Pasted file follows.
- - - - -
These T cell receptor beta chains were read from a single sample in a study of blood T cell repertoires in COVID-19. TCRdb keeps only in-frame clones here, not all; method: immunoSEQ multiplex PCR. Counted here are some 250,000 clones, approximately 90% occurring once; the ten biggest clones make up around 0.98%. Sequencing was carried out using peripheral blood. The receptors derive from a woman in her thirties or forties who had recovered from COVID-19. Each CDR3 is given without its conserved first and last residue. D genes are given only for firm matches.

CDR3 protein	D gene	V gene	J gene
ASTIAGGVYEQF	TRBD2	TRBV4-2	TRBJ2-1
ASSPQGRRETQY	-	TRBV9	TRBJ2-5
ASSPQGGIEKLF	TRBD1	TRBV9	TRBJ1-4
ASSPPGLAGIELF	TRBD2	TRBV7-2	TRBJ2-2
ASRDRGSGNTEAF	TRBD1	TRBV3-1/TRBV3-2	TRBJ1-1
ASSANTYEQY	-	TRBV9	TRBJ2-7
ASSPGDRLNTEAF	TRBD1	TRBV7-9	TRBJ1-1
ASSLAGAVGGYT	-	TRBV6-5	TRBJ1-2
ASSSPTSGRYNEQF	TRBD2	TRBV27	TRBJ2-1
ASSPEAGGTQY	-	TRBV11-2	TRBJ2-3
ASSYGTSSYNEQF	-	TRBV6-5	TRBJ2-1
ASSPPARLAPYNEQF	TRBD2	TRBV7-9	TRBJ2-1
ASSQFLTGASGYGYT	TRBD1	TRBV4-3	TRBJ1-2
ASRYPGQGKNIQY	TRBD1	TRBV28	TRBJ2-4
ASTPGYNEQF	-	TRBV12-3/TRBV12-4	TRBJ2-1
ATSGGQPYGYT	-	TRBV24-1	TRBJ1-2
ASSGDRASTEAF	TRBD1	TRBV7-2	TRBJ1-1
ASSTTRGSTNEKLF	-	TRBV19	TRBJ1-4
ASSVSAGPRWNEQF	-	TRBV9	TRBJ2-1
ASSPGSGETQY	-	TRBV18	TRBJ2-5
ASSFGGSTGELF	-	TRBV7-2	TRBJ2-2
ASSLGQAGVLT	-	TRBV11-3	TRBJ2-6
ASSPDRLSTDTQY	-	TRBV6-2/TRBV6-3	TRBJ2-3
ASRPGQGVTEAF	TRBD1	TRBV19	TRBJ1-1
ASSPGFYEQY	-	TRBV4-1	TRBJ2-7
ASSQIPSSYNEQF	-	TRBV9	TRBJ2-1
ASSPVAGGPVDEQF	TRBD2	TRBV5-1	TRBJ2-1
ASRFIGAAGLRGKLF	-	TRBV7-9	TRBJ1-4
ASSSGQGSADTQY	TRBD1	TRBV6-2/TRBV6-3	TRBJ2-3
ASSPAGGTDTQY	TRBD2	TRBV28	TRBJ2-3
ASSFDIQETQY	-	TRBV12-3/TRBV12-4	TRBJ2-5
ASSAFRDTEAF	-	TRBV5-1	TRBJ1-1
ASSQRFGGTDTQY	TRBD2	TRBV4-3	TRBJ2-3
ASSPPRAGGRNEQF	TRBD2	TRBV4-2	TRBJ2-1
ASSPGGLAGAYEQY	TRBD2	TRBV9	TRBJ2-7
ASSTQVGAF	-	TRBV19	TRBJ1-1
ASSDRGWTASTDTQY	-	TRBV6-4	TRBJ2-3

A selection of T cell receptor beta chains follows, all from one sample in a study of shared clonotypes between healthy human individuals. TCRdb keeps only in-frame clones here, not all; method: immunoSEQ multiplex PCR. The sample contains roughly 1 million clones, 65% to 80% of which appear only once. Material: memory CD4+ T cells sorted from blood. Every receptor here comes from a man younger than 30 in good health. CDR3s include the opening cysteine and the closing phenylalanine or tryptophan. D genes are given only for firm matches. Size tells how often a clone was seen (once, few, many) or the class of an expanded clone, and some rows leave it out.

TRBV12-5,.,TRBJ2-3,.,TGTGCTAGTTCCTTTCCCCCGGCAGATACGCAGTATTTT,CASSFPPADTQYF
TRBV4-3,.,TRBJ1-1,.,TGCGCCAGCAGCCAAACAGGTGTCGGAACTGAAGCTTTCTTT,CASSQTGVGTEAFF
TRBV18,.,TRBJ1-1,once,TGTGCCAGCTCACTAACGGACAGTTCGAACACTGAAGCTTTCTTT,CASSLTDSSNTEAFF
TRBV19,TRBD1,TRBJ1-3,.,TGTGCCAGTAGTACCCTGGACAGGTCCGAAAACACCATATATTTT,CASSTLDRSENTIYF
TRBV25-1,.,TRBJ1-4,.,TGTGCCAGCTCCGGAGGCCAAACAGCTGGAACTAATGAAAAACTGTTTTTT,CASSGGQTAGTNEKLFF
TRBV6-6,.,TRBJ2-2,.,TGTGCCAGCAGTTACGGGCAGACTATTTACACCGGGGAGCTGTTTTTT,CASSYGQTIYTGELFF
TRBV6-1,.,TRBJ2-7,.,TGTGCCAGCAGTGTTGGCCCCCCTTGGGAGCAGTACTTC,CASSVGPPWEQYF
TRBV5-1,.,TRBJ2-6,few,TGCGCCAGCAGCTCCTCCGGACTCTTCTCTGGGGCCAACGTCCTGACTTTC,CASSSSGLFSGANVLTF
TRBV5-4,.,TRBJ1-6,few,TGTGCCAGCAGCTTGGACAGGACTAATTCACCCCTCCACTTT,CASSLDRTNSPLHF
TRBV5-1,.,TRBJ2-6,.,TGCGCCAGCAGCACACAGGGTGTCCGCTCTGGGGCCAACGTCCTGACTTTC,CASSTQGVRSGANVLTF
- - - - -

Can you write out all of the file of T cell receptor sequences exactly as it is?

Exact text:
These T cell receptor beta chains were read from a single sample in a study of blood T cell repertoires in COVID-19. TCRdb keeps only in-frame clones here, not all; method: immunoSEQ multiplex PCR. Counted here are some 250,000 clones, approximately 90% occurring once; the ten biggest clones make up around 0.98%. Sequencing was carried out using peripheral blood. The receptors derive from a woman in her thirties or forties who had recovered from COVID-19. Each CDR3 is given without its conserved first and last residue. D genes are given only for firm matches.

CDR3 protein	D gene	V gene	J gene
ASTIAGGVYEQF	TRBD2	TRBV4-2	TRBJ2-1
ASSPQGRRETQY	-	TRBV9	TRBJ2-5
ASSPQGGIEKLF	TRBD1	TRBV9	TRBJ1-4
ASSPPGLAGIELF	TRBD2	TRBV7-2	TRBJ2-2
ASRDRGSGNTEAF	TRBD1	TRBV3-1/TRBV3-2	TRBJ1-1
ASSANTYEQY	-	TRBV9	TRBJ2-7
ASSPGDRLNTEAF	TRBD1	TRBV7-9	TRBJ1-1
ASSLAGAVGGYT	-	TRBV6-5	TRBJ1-2
ASSSPTSGRYNEQF	TRBD2	TRBV27	TRBJ2-1
ASSPEAGGTQY	-	TRBV11-2	TRBJ2-3
ASSYGTSSYNEQF	-	TRBV6-5	TRBJ2-1
ASSPPARLAPYNEQF	TRBD2	TRBV7-9	TRBJ2-1
ASSQFLTGASGYGYT	TRBD1	TRBV4-3	TRBJ1-2
ASRYPGQGKNIQY	TRBD1	TRBV28	TRBJ2-4
ASTPGYNEQF	-	TRBV12-3/TRBV12-4	TRBJ2-1
ATSGGQPYGYT	-	TRBV24-1	TRBJ1-2
ASSGDRASTEAF	TRBD1	TRBV7-2	TRBJ1-1
ASSTTRGSTNEKLF	-	TRBV19	TRBJ1-4
ASSVSAGPRWNEQF	-	TRBV9	TRBJ2-1
ASSPGSGETQY	-	TRBV18	TRBJ2-5
ASSFGGSTGELF	-	TRBV7-2	TRBJ2-2
ASSLGQAGVLT	-	TRBV11-3	TRBJ2-6
ASSPDRLSTDTQY	-	TRBV6-2/TRBV6-3	TRBJ2-3
ASRPGQGVTEAF	TRBD1	TRBV19	TRBJ1-1
ASSPGFYEQY	-	TRBV4-1	TRBJ2-7
ASSQIPSSYNEQF	-	TRBV9	TRBJ2-1
ASSPVAGGPVDEQF	TRBD2	TRBV5-1	TRBJ2-1
ASRFIGAAGLRGKLF	-	TRBV7-9	TRBJ1-4
ASSSGQGSADTQY	TRBD1	TRBV6-2/TRBV6-3	TRBJ2-3
ASSPAGGTDTQY	TRBD2	TRBV28	TRBJ2-3
ASSFDIQETQY	-	TRBV12-3/TRBV12-4	TRBJ2-5
ASSAFRDTEAF	-	TRBV5-1	TRBJ1-1
ASSQRFGGTDTQY	TRBD2	TRBV4-3	TRBJ2-3
ASSPPRAGGRNEQF	TRBD2	TRBV4-2	TRBJ2-1
ASSPGGLAGAYEQY	TRBD2	TRBV9	TRBJ2-7
ASSTQVGAF	-	TRBV19	TRBJ1-1
ASSDRGWTASTDTQY	-	TRBV6-4	TRBJ2-3

A selection of T cell receptor beta chains follows, all from one sample in a study of shared clonotypes between healthy human individuals. TCRdb keeps only in-frame clones here, not all; method: immunoSEQ multiplex PCR. The sample contains roughly 1 million clones, 65% to 80% of which appear only once. Material: memory CD4+ T cells sorted from blood. Every receptor here comes from a man younger than 30 in good health. CDR3s include the opening cysteine and the closing phenylalanine or tryptophan. D genes are given only for firm matches. Size tells how often a clone was seen (once, few, many) or the class of an expanded clone, and some rows leave it out.

TRBV12-5,.,TRBJ2-3,.,TGTGCTAGTTCCTTTCCCCCGGCAGATACGCAGTATTTT,CASSFPPADTQYF
TRBV4-3,.,TRBJ1-1,.,TGCGCCAGCAGCCAAACAGGTGTCGGAACTGAAGCTTTCTTT,CASSQTGVGTEAFF
TRBV18,.,TRBJ1-1,once,TGTGCCAGCTCACTAACGGACAGTTCGAACACTGAAGCTTTCTTT,CASSLTDSSNTEAFF
TRBV19,TRBD1,TRBJ1-3,.,TGTGCCAGTAGTACCCTGGACAGGTCCGAAAACACCATATATTTT,CASSTLDRSENTIYF
TRBV25-1,.,TRBJ1-4,.,TGTGCCAGCTCCGGAGGCCAAACAGCTGGAACTAATGAAAAACTGTTTTTT,CASSGGQTAGTNEKLFF
TRBV6-6,.,TRBJ2-2,.,TGTGCCAGCAGTTACGGGCAGACTATTTACACCGGGGAGCTGTTTTTT,CASSYGQTIYTGELFF
TRBV6-1,.,TRBJ2-7,.,TGTGCCAGCAGTGTTGGCCCCCCTTGGGAGCAGTACTTC,CASSVGPPWEQYF
TRBV5-1,.,TRBJ2-6,few,TGCGCCAGCAGCTCCTCCGGACTCTTCTCTGGGGCCAACGTCCTGACTTTC,CASSSSGLFSGANVLTF
TRBV5-4,.,TRBJ1-6,few,TGTGCCAGCAGCTTGGACAGGACTAATTCACCCCTCCACTTT,CASSLDRTNSPLHF
TRBV5-1,.,TRBJ2-6,.,TGCGCCAGCAGCACACAGGGTGTCCGCTCTGGGGCCAACGTCCTGACTTTC,CASSTQGVRSGANVLTF